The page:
• Robert Beveridge
    2019-05-10 02:18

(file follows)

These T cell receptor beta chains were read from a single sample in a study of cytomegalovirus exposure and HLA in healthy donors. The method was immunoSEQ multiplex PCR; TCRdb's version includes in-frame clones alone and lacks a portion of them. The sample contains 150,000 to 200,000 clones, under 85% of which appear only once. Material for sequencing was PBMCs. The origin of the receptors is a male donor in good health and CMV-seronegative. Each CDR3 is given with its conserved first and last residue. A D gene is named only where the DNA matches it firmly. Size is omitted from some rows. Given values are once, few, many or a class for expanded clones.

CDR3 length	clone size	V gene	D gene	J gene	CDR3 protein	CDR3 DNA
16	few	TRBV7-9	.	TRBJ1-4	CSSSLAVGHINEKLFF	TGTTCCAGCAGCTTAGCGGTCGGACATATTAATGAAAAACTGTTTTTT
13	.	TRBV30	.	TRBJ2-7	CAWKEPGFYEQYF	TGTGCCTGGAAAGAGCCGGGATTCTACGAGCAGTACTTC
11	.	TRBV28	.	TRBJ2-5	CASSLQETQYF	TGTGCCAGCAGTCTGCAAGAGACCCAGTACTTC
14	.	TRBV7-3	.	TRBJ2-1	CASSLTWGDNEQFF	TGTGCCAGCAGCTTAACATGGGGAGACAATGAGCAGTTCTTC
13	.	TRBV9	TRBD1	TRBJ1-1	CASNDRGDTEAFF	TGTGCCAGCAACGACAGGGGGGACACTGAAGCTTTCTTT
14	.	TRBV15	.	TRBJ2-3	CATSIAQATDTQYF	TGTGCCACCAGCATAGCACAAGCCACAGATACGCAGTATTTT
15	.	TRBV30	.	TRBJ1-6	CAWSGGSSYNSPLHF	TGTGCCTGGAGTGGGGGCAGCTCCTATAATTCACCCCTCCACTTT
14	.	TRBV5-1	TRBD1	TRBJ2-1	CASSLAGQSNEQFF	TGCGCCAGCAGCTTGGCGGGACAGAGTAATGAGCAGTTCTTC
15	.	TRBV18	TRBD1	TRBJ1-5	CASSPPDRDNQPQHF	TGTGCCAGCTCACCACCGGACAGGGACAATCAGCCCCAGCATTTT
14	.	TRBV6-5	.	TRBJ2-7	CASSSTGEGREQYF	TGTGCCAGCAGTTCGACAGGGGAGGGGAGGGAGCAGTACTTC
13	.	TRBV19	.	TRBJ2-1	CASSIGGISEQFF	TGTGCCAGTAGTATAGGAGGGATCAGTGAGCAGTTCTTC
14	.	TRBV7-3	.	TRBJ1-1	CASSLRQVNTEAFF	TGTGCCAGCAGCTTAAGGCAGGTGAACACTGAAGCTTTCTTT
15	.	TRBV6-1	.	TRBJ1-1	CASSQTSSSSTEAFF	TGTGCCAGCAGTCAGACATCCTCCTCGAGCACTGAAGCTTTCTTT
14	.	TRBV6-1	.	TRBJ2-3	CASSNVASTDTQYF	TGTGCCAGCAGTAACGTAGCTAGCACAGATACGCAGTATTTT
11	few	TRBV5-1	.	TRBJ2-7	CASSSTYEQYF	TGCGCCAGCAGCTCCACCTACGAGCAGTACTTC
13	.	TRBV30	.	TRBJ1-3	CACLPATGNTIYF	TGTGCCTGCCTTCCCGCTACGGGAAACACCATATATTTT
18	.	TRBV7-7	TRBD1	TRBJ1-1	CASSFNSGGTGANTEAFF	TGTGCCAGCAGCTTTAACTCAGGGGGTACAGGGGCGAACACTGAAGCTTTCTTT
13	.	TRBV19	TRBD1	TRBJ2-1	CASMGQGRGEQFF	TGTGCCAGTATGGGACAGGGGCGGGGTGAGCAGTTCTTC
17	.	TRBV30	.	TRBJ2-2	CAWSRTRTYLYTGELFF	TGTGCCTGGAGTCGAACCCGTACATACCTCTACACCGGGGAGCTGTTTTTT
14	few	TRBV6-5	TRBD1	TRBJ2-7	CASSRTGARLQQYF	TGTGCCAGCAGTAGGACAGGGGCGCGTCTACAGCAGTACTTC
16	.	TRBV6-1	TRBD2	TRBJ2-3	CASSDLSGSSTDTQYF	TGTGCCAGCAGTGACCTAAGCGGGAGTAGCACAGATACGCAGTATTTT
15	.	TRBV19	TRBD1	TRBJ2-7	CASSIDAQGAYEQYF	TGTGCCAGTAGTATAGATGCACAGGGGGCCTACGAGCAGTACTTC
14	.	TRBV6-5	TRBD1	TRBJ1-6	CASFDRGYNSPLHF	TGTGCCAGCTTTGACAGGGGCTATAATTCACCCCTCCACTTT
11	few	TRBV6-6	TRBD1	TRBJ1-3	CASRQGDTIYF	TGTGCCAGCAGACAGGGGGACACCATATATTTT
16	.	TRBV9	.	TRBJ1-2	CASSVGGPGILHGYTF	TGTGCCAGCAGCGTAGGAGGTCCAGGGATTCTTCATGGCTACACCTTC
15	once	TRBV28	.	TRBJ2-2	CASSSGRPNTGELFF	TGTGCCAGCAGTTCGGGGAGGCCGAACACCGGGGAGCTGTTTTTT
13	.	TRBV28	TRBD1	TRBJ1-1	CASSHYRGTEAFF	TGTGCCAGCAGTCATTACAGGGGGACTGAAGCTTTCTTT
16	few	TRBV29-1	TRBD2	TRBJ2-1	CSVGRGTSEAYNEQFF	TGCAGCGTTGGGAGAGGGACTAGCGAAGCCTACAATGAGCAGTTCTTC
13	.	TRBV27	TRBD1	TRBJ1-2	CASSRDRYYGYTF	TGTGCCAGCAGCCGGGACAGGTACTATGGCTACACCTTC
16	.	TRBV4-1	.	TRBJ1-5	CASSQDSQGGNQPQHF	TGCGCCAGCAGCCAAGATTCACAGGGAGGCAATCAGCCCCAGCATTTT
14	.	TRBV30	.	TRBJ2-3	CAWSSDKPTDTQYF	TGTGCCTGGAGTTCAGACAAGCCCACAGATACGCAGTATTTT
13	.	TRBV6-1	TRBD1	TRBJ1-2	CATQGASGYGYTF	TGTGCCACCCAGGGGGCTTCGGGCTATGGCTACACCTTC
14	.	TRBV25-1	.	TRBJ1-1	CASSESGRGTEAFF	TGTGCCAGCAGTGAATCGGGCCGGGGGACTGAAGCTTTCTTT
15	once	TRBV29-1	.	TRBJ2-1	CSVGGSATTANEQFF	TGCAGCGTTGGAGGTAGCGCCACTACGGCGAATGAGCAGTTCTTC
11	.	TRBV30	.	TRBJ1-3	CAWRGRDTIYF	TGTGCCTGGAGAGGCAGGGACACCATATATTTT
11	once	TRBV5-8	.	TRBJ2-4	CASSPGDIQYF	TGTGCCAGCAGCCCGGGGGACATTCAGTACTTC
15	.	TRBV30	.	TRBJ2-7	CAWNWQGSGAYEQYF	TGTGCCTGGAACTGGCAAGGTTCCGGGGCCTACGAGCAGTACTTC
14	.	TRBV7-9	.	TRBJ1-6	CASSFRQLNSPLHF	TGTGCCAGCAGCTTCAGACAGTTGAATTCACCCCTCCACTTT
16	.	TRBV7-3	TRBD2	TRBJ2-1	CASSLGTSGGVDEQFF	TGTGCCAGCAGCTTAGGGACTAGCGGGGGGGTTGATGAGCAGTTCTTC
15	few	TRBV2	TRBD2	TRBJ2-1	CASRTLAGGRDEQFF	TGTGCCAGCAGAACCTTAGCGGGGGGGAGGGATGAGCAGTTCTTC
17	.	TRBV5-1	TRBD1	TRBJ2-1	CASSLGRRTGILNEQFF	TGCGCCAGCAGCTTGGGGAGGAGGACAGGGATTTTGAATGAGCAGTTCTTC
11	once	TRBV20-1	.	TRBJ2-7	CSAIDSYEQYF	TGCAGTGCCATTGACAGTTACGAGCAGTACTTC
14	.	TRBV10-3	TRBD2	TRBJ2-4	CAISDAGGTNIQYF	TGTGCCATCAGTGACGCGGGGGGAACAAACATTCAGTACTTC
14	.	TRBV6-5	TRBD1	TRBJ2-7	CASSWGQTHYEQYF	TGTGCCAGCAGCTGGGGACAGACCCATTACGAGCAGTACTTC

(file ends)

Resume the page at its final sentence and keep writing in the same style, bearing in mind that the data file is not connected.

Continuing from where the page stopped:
John Skipp, The Long Last Call (Leisure, 2006)Let me tell you a little story, given that the average age of Amazon users is low enough that most of you probably think that the only people doing horror between James (either one, take your pick) and Candace Caponegro were King, Koontz, and Barker. We all remember King and Koontz because they were the guys, back in the late seventies, who spawned a ten-year golden age of horror, during which every press in America was jumping to sign up every mediocre horror author they could find. Most of them, for obvious reasons, have faded into obscurity. The downside of that is that many of the really, really good ones have also faded into obscurity. Who remembers Edward Levy these days? And yet he penned two of the most effective horror novels of the early eighties, The Beast Within and Came a Spider. And then there's Clive Barker, the sole remaining popular representative of what was known as the splatterpunks. (Splatterpunks are a lot like industrial bands in that most of those who got the tag argued that their work didn't actually fit, but there you go.) If you travel back to the pre-Barker proto-splat days, back to the Ur-splat, if you will, you find yourself holding one wonderful novel—John Skipp and Craig Spector's now largely (and unjustly) forgotten debut, The Light at the End. It broke so much ground in so many ways. If you read it now it will probably seem dated. You know why? Because pretty much every vampire novel that has come since that isn't slavishly faithful to Anne Rice (whom Skipp and Spector memorably, and humorously, skewer in The Light at the End) has assimilated the new tropes put forth by Skipp and Spector. I read The Light at the End back in the early eighties and became a fan of Skipp and Spector's. (A couple of years later came The Scream, and fandom became a love affair, but that's another review.) At the very end of the golden age, Skipp and Spector parted ways, Barker had gone off to the world of fantasy, and most of the splat pack went to ground, along with most horror authors who weren't selling a million books a pop. John Skipp went into filmmaking. But horror novelists, whatever else they do, cannot stop being horror novelists forever. (I keep telling myself this while waiting for Kathe Koja to write another of the best horror novels ever written.) And thus, John Skipp has returned to the fold, this time with two novellas.“The Long Last Call” has been described as Needful Things meets... oh, hell, I'm drawing a blank, and I already sent it back to the library. In any case, that's probably all you need to know, as long as you're a Stephen King fan, except the chap in question sets up shop in a strip club. (In his introduction to the book, Brian Keene mentions that Skipp originally wrote this as a screenplay; let me add my name to those who proclaim that I will pay damn good money to see this brought to the big screen, at least as long as it isn't cut down to get an R.) It's your typical Friday night crowd, if a little sparse, when Hank stumbles into the club. He's drunk, he's just burned a picture of his ex-girlfriend (though it's never explicitly stated, I always got the feeling that she'd died rather than dumped him) by accident, he's slightly schizophrenic, and he's looking to forget about all that. Except, he discovers, that one of the dancers looks entirely too much like his ex. The situation is already a little tense when the dark stranger with the attache case full of bills walks in...“Conscience”, the second of the stories, involves a hit man who's got the job of his dreams—he's supposed to kill a cult leader who not only seduced away the girlfriend of the accountant who commissions him, but his own girlfriend as well. How can he resist? All is well and good until the night before the hit, when he wakes up from a nightmare to hear the shower running. What he finds inside, well, that would be a spoiler.I can't talk about one of the novellas without talking about both, which is a wonderful thing; the two complement one another in every way. For example, Skipp not only inherited the dark-stranger vibe of Needful Things, but King's writing style as well. (I have to say that I was originally planning on knocking Skipp down a couple of stars for the writing style in “The Long Last Call”; the satire, while way over the top, is also subtle enough that it never occurred to me that Skipp was actually lampooning King.) Where “The Long Last Call” is a hammer to the face, though, “Conscience” is understated, despite the odd ebullience of its main character, who sounds like he's constantly working under a low-level caffeine buzz. (Where “The Long Last Call” is King, “Conscience” is Spillane.) Where “The Long Last Call” glories in Skipp's splat heritage, “Conscience” pushes off into new ground. “The Long Last Call” is a splash of steak tartare, “Conscience” is yuzu sherbet with a shot of limoncello to chase. Either taken by itself is worthwhile, but together they are something more than the sum of their parts. John Skipp truly is back. Horror fans rejoice. *** ½